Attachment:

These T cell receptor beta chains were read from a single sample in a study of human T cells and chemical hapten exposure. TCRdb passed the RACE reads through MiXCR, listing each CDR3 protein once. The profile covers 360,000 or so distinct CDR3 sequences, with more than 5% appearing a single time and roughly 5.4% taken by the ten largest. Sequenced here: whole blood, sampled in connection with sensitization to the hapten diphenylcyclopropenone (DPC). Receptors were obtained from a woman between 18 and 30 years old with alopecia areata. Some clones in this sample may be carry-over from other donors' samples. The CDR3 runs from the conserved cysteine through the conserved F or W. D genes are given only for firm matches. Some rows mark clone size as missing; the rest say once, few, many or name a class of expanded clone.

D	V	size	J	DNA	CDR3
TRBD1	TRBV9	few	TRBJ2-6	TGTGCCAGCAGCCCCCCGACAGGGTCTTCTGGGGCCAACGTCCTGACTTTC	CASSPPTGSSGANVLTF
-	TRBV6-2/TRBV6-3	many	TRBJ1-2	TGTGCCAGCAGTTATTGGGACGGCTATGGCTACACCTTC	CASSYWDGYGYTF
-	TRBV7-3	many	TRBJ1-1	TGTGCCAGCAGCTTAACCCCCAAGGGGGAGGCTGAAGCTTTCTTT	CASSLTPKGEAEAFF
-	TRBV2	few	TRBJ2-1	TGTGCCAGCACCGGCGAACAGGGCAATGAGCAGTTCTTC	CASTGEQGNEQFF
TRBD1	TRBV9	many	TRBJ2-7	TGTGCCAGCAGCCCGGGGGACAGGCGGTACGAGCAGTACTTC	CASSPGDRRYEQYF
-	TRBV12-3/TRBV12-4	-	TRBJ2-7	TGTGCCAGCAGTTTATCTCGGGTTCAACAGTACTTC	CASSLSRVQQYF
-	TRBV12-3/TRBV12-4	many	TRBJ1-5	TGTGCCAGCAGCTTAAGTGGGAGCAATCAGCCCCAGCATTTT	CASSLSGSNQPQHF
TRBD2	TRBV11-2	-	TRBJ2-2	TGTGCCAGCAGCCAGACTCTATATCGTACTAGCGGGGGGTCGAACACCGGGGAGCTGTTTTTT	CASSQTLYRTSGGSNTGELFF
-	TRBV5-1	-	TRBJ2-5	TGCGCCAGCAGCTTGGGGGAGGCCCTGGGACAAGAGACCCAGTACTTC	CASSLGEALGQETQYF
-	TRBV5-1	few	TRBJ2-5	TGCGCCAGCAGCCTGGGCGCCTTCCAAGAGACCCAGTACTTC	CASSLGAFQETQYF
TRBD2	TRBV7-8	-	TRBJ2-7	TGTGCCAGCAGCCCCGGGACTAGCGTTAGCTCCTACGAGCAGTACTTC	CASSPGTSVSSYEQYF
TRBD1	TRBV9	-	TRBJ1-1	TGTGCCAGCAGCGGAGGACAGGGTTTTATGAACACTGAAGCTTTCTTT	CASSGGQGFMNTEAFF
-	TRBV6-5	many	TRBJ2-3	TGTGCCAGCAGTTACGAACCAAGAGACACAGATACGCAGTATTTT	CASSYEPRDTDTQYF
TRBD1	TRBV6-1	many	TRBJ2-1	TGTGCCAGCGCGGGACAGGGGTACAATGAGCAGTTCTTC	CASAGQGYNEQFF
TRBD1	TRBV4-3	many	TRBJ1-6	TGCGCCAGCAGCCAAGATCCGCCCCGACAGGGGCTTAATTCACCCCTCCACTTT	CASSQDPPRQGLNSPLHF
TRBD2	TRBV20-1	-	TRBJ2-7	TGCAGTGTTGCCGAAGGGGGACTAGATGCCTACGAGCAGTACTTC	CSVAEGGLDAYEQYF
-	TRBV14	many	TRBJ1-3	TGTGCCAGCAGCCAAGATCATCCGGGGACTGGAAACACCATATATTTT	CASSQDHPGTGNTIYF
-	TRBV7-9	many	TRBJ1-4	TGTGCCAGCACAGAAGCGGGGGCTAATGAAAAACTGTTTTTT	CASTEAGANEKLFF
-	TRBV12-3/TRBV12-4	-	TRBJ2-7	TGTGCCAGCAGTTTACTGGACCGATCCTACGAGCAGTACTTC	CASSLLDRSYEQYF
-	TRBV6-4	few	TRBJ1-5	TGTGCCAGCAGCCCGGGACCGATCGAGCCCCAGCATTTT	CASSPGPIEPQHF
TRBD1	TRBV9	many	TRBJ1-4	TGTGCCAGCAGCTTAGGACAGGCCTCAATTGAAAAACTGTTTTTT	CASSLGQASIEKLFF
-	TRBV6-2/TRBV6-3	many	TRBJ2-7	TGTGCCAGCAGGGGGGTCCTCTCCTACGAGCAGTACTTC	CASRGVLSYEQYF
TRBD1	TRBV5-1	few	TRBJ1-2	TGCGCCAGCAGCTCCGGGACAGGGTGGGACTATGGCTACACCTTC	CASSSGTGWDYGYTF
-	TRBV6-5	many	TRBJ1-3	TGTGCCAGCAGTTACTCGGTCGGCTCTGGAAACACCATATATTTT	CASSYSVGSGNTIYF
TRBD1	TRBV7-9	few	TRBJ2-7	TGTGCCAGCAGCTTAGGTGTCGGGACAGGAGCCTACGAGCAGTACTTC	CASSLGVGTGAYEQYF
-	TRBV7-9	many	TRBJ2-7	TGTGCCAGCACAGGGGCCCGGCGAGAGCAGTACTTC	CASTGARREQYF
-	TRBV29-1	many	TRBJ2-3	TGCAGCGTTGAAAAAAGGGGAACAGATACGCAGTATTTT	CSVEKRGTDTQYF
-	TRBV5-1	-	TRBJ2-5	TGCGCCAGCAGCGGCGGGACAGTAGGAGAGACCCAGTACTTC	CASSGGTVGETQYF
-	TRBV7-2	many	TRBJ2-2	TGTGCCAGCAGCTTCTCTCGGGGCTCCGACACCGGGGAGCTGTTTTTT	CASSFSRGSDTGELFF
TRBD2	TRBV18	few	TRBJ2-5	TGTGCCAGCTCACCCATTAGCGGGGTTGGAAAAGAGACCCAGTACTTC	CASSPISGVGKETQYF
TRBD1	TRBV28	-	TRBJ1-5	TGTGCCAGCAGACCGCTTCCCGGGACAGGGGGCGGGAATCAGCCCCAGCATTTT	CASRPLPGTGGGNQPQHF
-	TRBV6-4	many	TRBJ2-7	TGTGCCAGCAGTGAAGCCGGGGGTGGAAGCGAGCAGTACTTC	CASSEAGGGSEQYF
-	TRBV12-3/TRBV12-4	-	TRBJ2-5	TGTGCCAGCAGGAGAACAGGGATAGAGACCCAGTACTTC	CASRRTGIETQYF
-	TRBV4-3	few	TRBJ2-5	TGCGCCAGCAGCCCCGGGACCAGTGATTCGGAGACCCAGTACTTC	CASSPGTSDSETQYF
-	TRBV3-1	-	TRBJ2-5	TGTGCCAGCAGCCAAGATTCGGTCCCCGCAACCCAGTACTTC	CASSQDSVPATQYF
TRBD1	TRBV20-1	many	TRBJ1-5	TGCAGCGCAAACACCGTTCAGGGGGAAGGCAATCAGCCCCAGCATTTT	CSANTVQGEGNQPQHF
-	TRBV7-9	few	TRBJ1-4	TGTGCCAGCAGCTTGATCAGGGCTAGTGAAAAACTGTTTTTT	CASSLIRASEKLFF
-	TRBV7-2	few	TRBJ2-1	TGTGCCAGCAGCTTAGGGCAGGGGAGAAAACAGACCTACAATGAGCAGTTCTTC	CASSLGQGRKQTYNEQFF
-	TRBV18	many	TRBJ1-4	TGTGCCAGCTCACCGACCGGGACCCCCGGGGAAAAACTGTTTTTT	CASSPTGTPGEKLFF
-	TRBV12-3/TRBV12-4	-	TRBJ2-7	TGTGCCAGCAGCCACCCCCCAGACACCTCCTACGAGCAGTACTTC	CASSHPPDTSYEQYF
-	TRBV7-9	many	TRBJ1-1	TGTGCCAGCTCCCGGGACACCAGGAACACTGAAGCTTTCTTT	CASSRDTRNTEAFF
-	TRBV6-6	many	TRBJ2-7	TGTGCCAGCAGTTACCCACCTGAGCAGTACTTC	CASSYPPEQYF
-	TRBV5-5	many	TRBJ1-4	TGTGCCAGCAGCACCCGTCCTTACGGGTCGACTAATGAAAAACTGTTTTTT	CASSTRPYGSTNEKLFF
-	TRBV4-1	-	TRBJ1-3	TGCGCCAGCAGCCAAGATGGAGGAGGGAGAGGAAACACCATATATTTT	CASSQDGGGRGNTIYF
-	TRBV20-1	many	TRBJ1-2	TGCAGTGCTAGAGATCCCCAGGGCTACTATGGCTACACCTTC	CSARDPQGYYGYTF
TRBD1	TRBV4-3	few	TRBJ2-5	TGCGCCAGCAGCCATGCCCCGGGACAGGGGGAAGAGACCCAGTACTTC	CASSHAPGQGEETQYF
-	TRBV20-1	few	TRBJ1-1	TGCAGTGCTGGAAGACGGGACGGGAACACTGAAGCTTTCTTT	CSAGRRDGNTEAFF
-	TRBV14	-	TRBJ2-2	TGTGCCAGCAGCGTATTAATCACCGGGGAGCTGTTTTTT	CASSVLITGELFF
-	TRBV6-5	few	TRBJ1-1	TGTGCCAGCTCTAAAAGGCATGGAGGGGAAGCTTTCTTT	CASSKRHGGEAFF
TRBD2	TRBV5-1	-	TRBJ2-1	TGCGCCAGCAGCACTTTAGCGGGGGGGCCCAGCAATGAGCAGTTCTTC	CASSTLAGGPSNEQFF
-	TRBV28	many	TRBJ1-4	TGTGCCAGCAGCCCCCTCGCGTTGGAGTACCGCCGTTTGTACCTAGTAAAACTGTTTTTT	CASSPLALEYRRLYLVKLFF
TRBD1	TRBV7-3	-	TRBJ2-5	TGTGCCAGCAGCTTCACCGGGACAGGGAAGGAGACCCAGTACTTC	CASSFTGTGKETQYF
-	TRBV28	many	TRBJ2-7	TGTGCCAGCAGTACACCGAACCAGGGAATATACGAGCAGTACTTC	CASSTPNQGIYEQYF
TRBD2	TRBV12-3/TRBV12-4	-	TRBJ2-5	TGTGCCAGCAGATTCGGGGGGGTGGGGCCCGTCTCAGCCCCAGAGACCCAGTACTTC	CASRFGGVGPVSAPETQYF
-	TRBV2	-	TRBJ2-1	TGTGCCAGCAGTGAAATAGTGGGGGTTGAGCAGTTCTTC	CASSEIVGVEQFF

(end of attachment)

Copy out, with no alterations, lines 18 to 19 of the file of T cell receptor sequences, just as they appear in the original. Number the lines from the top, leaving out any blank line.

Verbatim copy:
TRBD2	TRBV20-1	-	TRBJ2-7	TGCAGTGTTGCCGAAGGGGGACTAGATGCCTACGAGCAGTACTTC	CSVAEGGLDAYEQYF
-	TRBV14	many	TRBJ1-3	TGTGCCAGCAGCCAAGATCATCCGGGGACTGGAAACACCATATATTTT	CASSQDHPGTGNTIYF